Standardize Booking Procedures. Next, systemize your booking systems. If your clients are always booking directly through their trainers versus a central booking system, difficulties arise. A trainer who personally books clients has more control over them than the facility does.
An effective manager knows which trainers are training, when they are training and which clients they are working with. Tracking these key facts without a system is impossible. A centralized computer system operated through you or your front desk is the ideal solution. Each trainer’s daily schedule can be logged into the computer, and clients can call or stop by the front desk to book appointments. This type of system is similar to those used in doctors’ offices and hairdressing salons. If using a computer system at your club is unrealistic, a manual system may be the only option. But a manual system is still valuable for client retention.
Whenever possible, encourage clients to book their training sessions in preferred time slots rather than with particular trainers. In this way clients’ favorite training times become the emphasis. Having clients book with the facility and choose training times versus trainers further solidifies the clients’ commitment to the facility, not to specific trainers.
Send Client Correspondence From the Organization. As always, it is important to communicate regularly with clients. Newsletters, e-mails and announcements help improve retention and create a sense of community among clients. All correspondence that is sent, including thank-you notes, holiday cards and special promotions, should include your company’s logo; be sent via the facility, not the individual trainer; and be signed by the department manager and then the trainer. This type of communication system further emphasizes the relationship that a client has with the facility and the benefits of training there.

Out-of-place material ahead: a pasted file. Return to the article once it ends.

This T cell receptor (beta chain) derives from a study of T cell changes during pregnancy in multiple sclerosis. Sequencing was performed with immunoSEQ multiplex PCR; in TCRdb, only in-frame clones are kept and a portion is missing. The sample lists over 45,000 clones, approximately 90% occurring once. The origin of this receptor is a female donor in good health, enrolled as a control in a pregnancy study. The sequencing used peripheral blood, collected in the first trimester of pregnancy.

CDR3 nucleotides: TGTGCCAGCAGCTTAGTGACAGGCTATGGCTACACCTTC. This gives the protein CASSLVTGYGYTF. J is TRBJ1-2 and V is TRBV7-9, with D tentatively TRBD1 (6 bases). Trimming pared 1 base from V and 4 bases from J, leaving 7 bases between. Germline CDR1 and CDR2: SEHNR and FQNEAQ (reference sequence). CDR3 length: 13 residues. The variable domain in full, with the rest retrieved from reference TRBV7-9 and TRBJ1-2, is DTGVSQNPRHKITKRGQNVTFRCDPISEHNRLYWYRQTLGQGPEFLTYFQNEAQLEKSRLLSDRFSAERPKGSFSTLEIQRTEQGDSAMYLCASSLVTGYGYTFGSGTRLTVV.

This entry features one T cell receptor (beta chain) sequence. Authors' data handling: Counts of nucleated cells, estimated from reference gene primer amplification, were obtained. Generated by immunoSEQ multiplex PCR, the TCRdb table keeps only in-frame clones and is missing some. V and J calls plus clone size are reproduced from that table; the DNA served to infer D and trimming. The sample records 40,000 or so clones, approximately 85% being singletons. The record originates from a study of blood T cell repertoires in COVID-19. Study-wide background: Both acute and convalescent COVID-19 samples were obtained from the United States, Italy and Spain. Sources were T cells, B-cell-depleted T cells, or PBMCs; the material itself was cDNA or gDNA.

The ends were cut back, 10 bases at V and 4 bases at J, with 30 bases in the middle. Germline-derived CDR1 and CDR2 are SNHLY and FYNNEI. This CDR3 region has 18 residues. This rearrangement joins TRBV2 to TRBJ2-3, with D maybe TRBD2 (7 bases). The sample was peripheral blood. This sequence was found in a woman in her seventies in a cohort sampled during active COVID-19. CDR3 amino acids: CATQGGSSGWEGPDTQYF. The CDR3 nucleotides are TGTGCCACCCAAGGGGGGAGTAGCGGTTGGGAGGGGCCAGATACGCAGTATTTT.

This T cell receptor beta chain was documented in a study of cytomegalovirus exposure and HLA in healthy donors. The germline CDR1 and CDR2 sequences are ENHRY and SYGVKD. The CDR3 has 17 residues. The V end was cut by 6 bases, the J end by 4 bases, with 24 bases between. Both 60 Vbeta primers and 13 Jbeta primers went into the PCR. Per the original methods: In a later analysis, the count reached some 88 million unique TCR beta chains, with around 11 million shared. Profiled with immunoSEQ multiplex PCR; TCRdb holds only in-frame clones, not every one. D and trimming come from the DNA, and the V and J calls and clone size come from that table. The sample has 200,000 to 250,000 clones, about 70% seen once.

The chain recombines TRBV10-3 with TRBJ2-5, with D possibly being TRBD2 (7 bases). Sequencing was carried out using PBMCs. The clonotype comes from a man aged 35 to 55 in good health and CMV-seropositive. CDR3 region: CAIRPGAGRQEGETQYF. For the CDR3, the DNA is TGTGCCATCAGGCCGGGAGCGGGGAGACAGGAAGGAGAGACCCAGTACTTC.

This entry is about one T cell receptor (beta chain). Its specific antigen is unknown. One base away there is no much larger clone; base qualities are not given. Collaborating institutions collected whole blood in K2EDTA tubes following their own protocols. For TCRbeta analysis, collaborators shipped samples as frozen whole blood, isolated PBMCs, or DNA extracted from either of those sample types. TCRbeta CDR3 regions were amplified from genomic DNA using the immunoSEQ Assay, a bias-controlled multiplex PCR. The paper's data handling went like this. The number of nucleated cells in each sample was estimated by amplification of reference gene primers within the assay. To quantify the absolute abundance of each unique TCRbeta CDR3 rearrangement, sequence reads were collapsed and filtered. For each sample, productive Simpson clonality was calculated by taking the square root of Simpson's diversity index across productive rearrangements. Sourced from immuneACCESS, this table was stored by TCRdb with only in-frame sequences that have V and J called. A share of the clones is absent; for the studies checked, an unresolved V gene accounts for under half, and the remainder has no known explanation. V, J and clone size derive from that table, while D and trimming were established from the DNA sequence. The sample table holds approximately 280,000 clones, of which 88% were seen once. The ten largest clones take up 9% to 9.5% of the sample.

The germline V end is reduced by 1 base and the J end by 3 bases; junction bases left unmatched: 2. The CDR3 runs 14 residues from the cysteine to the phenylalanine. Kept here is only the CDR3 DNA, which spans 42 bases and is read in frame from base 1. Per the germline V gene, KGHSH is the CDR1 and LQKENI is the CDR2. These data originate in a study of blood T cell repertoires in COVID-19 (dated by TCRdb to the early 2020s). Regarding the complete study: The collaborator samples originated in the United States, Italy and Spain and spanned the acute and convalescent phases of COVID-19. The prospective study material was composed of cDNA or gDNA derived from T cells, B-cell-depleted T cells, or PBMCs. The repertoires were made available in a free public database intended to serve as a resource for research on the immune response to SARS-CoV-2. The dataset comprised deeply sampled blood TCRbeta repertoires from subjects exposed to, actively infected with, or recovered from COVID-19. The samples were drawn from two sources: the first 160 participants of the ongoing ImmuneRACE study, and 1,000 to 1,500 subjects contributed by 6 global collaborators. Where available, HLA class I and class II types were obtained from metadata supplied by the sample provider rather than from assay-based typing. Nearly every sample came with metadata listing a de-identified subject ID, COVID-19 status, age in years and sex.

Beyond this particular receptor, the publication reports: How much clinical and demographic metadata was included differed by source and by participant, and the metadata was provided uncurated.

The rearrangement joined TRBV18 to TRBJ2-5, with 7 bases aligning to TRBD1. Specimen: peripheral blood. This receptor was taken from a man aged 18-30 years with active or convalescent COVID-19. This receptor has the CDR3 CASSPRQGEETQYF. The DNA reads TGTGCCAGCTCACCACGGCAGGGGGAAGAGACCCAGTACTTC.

Once you learn that a trainer is leaving, it is important to act. In most cases, even if a trainer has given you 2 weeks’ notice, it is generally best to let the person go immediately, with pay. The longer a trainer stays at the club, the more chance that person has to recruit clients to follow him or her to the new training destination. Once the word is out, meet that day with the trainer to review his or her current and past client list. When you meet, complete a client transfer form that records the clients’ goals, what programs the clients are on, their likes and dislikes, and any pertinent information that needs to be discussed and recorded.
After the meeting, you should call clients to inform them that “John” has decided to move on and reassure them that they will be well taken care of. Talking with clients helps make the transition as smooth as possible. The second trainer who had been cotraining these clients may need to train the clients more often until a new partner trainer is set up. In the weeks that follow, a new second trainer should shadow the clients’ sessions in order to meet the clients and get up to speed on their programs. Finally, a good suggestion is to send cards to the departing trainer’s clients thanking them for their continued commitment to the organization.
Keeping personal trainers indefinitely would certainly be one of the best ways to retain clients. Because the nature of the training industry is somewhat transient, however, this isn’t always possible. By developing systems and an action plan that focus on client retention, personal training directors can better manage the situation—and decrease potential client losses when trainers leave.